It would be in order to note that while granting interim bail to Kanhaiya Kumar in the sedition case against him, Justice Pratibha Rani observed that JNU students, faculty members and authorities need to explain why peace eludes this prestigious institution. The February 9 function, touted as a ‘poetry reading’, was revealed by posters to be something else, which compelled the authorities to withdraw permission. Interestingly, this permission was sought on February 8, the same day former Delhi University lecturer S.A.R. Geelani booked the Press Club of India premises for his anti-India celebration of February 10. It seems difficult to believe that this is a coincidence.


Citing some of the objectionable slogans raised at JNU, the presence of persons with faces covered, and Kanhaiya Kumar’s claim to enjoy freedom of speech and expression under the Constitution, the judge observed that freedom is subject to reasonable restrictions and the student community needs to introspect about the posters of Afzal Guru and Maqbool Bhatt, which are visible in photographs of the incident. In a thinly veiled reprimand, she said the JNU faculty has to play a role in guiding students to the right path. In advice that will rankle long after this event is over and done, she said the faculty must discern the reason behind the anti-national views in the minds of students and find remedial measures so that such an incident does not recur.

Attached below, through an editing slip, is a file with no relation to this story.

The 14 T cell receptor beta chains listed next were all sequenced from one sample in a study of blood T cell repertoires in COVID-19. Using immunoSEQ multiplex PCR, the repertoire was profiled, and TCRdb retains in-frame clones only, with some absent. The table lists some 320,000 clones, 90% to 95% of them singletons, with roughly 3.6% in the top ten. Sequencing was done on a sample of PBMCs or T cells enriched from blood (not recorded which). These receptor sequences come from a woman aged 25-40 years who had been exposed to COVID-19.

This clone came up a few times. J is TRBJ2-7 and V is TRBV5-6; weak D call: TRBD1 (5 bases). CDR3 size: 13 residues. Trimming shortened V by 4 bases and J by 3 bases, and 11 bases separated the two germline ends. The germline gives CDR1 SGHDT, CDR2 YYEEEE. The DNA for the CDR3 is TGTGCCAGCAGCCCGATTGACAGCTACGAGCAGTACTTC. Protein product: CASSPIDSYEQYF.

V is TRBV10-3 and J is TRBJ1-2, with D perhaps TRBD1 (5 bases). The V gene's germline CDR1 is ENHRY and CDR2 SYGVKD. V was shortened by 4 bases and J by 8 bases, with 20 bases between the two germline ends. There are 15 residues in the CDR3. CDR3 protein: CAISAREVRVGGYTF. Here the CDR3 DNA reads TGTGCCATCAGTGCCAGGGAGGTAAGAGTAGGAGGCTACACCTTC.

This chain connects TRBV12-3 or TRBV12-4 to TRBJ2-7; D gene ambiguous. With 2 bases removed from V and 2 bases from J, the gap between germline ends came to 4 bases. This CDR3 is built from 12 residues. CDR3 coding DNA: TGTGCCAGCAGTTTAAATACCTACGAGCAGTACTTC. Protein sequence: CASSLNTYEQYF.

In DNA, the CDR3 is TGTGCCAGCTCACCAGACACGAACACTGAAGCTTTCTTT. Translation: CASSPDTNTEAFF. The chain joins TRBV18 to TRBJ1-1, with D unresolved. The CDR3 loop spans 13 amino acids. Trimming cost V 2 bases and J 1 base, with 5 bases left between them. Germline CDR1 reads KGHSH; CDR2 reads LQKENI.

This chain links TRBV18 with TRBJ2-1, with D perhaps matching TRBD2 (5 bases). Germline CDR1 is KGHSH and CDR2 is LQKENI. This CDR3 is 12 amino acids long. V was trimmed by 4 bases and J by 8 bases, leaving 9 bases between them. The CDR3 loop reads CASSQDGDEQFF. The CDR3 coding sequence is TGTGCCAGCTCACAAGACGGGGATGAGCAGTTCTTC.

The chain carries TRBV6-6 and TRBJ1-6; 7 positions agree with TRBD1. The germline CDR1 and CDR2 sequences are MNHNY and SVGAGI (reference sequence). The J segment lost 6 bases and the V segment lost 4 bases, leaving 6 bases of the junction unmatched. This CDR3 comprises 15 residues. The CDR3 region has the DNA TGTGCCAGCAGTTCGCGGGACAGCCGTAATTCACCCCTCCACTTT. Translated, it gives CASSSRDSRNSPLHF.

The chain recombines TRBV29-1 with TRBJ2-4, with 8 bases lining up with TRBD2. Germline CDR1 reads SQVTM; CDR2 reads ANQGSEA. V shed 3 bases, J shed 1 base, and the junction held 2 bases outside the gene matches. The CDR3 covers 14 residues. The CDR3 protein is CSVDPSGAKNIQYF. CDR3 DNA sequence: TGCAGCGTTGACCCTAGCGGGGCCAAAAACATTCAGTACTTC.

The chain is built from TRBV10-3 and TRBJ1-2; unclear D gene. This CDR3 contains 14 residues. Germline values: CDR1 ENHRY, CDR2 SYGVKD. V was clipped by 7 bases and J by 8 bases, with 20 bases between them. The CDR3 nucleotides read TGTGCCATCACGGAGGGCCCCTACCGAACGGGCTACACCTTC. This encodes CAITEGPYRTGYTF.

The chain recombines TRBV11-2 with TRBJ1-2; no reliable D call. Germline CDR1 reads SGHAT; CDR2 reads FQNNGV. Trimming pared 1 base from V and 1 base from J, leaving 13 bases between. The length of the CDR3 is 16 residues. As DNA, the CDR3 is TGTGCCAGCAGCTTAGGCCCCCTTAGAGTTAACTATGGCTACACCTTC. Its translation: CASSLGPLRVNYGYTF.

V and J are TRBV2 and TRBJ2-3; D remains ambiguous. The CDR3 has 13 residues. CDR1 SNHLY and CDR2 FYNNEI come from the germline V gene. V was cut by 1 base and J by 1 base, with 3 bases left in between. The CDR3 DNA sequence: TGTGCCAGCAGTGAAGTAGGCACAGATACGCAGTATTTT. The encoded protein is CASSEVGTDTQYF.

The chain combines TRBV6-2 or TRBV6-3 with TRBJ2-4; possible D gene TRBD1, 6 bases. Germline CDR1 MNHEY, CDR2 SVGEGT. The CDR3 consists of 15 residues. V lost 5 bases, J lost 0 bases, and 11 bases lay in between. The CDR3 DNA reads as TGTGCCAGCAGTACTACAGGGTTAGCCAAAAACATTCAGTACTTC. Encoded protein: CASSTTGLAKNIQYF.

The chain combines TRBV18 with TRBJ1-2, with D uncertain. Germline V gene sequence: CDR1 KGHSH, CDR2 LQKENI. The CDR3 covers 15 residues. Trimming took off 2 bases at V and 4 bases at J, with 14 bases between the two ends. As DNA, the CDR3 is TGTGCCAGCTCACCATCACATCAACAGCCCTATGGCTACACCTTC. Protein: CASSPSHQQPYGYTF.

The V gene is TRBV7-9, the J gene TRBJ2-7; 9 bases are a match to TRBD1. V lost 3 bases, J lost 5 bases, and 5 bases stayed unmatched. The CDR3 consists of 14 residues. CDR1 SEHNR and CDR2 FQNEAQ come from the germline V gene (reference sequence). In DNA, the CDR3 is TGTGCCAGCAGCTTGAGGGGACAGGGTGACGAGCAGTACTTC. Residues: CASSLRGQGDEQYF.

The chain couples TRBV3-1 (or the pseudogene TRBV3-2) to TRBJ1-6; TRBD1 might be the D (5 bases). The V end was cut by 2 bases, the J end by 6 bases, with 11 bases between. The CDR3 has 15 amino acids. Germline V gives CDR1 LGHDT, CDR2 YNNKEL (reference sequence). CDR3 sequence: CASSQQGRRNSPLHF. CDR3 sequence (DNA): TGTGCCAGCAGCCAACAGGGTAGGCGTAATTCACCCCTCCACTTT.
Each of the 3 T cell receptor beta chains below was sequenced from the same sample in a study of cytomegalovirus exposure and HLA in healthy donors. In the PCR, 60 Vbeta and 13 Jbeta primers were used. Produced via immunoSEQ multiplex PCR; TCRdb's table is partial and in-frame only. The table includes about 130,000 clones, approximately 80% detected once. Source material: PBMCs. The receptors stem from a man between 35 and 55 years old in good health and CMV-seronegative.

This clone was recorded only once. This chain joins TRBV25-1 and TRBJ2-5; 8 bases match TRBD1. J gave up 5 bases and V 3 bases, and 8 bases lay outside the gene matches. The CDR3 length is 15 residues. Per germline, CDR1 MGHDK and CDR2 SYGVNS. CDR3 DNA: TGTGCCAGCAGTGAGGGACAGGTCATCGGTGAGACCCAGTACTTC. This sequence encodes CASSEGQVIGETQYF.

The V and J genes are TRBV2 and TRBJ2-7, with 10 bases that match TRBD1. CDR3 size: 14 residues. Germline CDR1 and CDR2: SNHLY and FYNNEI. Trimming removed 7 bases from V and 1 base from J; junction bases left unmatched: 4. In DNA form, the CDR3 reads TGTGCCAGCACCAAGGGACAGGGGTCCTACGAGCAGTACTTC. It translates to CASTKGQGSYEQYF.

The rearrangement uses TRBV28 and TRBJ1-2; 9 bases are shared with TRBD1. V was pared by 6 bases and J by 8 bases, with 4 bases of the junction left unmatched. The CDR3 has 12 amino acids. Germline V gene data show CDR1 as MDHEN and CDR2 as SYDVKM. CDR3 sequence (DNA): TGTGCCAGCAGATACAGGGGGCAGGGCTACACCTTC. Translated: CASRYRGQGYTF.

In a stern indictment of the university and its faculty, the judgment asserts that the thoughts reflected in the slogans raised by some of the students of JNU who organized and participated in the February 9 programme, cannot claim protection under the fundamental right to freedom of speech and expression. On the contrary, the judge said, “I consider this as a kind of infection from which such students are suffering which needs to be controlled /cured before it becomes an epidemic”.


Forced to give an undertaking that he would not participate actively or passively in any anti-national activity and, as president of JNUSU, would make all efforts to control anti-national activities on the campus, the adroit All India Students Federation activist has reinvented his nationalism as a thinly-veiled mockery of Indian democracy and the freedom of expression. It is this derisive scorn of the Court, the Constitution, and the Nation that has won such rapturous applause from the armies of fellow travellers that emerged from every nook and cranny to anoint the new proletarian messiah.